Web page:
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    Linux Enthusiast Mudgen's Avatar
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    I'm sorry for your dilemma, arwar. It's unfortunate that you got UIFE firmware instead of UEFI, since there doesn't seem to be any information available on the Internet about UIFE firmware. There's plenty about UEFI, however, and prior remarks here have been for UEFI.

    It does look like there's an additional quirk on recent UEFI Toshibas, You also have to go into the BIOS setup and Select Advanced -> System Configuration, and then Boot Mode. Change UEFI Boot to CSM Boot.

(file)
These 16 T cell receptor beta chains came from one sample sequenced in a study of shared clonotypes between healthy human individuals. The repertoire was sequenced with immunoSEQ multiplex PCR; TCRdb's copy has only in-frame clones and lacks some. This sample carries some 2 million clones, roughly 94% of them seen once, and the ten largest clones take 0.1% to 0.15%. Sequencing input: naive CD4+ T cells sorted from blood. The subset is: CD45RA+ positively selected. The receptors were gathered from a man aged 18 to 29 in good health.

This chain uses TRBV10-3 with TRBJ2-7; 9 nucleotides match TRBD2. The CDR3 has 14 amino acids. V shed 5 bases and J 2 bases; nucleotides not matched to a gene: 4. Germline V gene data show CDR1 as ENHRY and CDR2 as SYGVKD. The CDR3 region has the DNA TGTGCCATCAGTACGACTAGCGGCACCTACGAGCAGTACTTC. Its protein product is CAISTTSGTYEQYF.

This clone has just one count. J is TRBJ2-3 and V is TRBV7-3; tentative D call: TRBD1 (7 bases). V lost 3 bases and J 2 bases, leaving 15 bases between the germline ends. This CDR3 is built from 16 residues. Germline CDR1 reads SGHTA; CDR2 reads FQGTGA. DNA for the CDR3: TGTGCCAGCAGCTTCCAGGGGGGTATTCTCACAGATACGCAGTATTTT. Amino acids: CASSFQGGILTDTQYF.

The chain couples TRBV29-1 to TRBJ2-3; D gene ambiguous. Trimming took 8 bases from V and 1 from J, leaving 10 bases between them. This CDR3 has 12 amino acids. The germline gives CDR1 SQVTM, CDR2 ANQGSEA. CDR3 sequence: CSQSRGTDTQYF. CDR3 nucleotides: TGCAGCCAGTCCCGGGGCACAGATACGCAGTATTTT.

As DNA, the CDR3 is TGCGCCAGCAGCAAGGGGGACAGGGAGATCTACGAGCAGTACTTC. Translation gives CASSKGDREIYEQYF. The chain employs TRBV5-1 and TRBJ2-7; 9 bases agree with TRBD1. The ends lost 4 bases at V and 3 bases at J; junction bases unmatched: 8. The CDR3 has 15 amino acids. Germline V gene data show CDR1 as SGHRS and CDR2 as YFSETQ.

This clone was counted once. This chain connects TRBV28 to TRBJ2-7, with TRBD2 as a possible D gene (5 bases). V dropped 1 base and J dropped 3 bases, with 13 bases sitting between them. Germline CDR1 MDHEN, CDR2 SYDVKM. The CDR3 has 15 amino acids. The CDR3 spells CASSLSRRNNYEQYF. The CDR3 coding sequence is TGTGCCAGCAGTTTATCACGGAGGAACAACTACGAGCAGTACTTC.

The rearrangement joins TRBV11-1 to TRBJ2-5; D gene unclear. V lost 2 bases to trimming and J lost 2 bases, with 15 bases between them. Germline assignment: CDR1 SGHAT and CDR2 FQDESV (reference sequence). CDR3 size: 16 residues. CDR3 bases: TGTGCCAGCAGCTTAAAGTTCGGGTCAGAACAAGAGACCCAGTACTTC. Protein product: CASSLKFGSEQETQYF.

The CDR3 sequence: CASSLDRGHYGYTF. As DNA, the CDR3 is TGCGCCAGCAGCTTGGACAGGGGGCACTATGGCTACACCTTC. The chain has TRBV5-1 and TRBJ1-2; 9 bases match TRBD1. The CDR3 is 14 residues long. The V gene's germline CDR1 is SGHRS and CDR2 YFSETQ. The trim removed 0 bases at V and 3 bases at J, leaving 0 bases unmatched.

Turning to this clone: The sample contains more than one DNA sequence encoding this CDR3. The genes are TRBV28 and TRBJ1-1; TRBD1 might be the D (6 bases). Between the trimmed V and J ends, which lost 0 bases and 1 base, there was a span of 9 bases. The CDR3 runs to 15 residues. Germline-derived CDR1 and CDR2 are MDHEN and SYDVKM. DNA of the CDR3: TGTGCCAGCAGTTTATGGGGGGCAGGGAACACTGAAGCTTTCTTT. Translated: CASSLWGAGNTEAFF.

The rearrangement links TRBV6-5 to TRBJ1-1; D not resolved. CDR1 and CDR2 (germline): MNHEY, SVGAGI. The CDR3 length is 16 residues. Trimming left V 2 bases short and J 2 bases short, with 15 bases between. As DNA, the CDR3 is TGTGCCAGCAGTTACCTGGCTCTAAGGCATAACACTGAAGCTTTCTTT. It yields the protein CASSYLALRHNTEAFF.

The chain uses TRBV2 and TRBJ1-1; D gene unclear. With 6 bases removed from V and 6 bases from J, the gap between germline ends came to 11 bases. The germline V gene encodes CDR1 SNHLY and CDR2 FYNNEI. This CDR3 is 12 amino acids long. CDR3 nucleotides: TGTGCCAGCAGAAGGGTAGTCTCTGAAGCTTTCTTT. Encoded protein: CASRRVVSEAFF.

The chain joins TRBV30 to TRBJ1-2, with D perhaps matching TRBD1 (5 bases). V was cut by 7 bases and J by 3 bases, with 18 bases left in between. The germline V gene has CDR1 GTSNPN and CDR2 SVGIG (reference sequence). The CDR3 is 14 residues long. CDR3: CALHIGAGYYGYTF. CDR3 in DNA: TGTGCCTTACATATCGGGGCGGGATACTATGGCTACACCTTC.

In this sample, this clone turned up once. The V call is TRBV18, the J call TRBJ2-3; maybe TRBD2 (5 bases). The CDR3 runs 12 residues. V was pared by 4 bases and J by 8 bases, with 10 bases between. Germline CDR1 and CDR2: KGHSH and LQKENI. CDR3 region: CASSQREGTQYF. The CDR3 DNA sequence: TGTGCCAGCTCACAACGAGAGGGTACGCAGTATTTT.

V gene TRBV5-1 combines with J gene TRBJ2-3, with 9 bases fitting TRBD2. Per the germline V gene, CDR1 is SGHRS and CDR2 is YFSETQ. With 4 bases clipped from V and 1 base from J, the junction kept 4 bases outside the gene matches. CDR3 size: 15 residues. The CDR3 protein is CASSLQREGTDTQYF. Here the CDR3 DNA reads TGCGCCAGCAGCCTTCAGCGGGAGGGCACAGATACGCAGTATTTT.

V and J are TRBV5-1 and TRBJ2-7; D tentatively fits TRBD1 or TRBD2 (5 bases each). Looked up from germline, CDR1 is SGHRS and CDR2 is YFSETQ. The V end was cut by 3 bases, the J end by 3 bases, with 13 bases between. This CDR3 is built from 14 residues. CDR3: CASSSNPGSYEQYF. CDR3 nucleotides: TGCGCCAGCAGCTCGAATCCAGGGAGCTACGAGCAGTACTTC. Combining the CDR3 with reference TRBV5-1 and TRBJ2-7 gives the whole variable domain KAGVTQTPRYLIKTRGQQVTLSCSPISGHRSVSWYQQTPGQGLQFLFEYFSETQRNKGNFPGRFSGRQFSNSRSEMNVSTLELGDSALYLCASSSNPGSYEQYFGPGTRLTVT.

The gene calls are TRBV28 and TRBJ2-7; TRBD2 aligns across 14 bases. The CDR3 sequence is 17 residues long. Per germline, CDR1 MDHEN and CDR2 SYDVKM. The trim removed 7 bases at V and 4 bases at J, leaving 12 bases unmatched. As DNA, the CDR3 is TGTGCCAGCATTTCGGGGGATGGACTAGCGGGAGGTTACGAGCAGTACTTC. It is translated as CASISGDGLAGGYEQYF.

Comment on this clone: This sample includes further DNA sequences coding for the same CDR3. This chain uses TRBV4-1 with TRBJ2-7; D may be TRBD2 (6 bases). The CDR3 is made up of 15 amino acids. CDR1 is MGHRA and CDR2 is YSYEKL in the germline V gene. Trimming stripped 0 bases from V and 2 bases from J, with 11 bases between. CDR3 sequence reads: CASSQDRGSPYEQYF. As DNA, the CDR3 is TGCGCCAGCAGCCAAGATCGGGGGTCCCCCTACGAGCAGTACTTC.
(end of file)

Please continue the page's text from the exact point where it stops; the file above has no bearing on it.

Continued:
Under this scenario, you'd probably be unable to install Linux for dual boot from the booted live CD, but you don't say anything about wanting to do that. And in any case, you have UIFE, not UEFI.

    It's also possible to build an ISO with dual El Torito boot images so that it's compatible with stock UEFI BIOS. The directions I can find require a Linux command line environment. But again, since you don't have UEFI, that probably won't help you. Example link here in case it will help anyone else.

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    actually i am starting a new support group - DAF - aka Fathers Against Dsylexia, but then again if look at my previous post you may notice i already stated that the CSM boot option is greyed out in the advanced setup on this toshiba...

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    actually that link will probably solve the problem. tia

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    Linux Newbie jkwilborn's Avatar